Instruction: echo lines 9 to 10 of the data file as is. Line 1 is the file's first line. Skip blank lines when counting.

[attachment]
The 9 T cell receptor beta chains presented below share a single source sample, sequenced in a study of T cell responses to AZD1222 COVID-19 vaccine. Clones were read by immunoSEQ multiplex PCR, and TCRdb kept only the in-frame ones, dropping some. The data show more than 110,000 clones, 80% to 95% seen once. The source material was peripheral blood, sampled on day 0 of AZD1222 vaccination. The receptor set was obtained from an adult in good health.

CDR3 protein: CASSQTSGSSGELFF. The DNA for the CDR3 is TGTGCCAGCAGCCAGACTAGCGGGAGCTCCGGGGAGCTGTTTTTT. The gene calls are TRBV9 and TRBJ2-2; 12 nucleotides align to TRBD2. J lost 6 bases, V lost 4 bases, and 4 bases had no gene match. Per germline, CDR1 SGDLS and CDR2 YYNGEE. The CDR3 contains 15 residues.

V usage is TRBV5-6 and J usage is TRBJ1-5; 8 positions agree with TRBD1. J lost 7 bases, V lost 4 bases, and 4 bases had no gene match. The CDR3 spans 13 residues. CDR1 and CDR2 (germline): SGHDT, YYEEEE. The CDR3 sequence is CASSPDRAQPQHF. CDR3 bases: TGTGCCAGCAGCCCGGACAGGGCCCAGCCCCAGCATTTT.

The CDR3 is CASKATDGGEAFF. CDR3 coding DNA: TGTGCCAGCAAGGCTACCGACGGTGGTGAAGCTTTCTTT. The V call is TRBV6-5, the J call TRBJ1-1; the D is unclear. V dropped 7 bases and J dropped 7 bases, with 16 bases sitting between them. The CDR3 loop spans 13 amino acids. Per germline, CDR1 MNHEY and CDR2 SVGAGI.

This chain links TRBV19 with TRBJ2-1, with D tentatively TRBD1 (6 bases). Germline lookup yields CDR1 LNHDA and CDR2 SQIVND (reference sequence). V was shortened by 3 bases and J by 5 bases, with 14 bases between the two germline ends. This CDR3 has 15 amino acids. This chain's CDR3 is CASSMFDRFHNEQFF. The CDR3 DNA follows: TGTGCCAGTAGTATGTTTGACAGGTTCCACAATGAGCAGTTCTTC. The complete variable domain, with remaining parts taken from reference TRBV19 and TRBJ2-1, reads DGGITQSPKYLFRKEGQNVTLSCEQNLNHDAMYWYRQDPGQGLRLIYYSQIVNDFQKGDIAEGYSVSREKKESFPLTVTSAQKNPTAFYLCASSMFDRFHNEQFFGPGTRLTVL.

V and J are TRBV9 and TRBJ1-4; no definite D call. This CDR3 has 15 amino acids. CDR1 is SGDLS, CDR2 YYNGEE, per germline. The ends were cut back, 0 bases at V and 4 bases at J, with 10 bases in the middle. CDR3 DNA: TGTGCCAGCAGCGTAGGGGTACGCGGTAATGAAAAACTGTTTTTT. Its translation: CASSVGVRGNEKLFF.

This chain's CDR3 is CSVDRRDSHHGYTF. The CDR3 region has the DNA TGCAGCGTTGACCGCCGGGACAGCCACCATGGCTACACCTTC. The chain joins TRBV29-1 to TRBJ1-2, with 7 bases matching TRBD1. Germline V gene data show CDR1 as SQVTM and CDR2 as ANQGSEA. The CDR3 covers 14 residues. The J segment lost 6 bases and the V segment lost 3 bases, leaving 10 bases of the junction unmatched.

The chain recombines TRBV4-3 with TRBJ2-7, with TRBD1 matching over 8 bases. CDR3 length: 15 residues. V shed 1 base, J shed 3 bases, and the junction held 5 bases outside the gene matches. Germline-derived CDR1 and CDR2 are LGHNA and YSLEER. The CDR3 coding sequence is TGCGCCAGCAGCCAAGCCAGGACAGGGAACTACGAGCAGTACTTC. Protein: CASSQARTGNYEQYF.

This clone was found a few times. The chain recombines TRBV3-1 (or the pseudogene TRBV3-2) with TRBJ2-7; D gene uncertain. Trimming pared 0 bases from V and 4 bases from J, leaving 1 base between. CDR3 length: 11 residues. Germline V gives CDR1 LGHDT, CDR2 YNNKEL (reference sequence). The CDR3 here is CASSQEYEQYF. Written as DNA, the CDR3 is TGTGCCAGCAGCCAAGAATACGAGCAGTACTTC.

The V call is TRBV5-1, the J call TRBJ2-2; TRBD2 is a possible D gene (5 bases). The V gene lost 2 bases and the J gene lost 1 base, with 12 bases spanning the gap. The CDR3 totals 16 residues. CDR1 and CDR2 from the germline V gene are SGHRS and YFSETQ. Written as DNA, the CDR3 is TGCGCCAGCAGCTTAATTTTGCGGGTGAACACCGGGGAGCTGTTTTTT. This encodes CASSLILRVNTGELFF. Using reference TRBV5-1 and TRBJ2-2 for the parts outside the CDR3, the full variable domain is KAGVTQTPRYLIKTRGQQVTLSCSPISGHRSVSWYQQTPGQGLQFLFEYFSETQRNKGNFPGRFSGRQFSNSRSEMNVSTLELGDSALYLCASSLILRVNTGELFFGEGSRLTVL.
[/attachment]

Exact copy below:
This clone was found a few times. The chain recombines TRBV3-1 (or the pseudogene TRBV3-2) with TRBJ2-7; D gene uncertain. Trimming pared 0 bases from V and 4 bases from J, leaving 1 base between. CDR3 length: 11 residues. Germline V gives CDR1 LGHDT, CDR2 YNNKEL (reference sequence). The CDR3 here is CASSQEYEQYF. Written as DNA, the CDR3 is TGTGCCAGCAGCCAAGAATACGAGCAGTACTTC.

The V call is TRBV5-1, the J call TRBJ2-2; TRBD2 is a possible D gene (5 bases). The V gene lost 2 bases and the J gene lost 1 base, with 12 bases spanning the gap. The CDR3 totals 16 residues. CDR1 and CDR2 from the germline V gene are SGHRS and YFSETQ. Written as DNA, the CDR3 is TGCGCCAGCAGCTTAATTTTGCGGGTGAACACCGGGGAGCTGTTTTTT. This encodes CASSLILRVNTGELFF. Using reference TRBV5-1 and TRBJ2-2 for the parts outside the CDR3, the full variable domain is KAGVTQTPRYLIKTRGQQVTLSCSPISGHRSVSWYQQTPGQGLQFLFEYFSETQRNKGNFPGRFSGRQFSNSRSEMNVSTLELGDSALYLCASSLILRVNTGELFFGEGSRLTVL.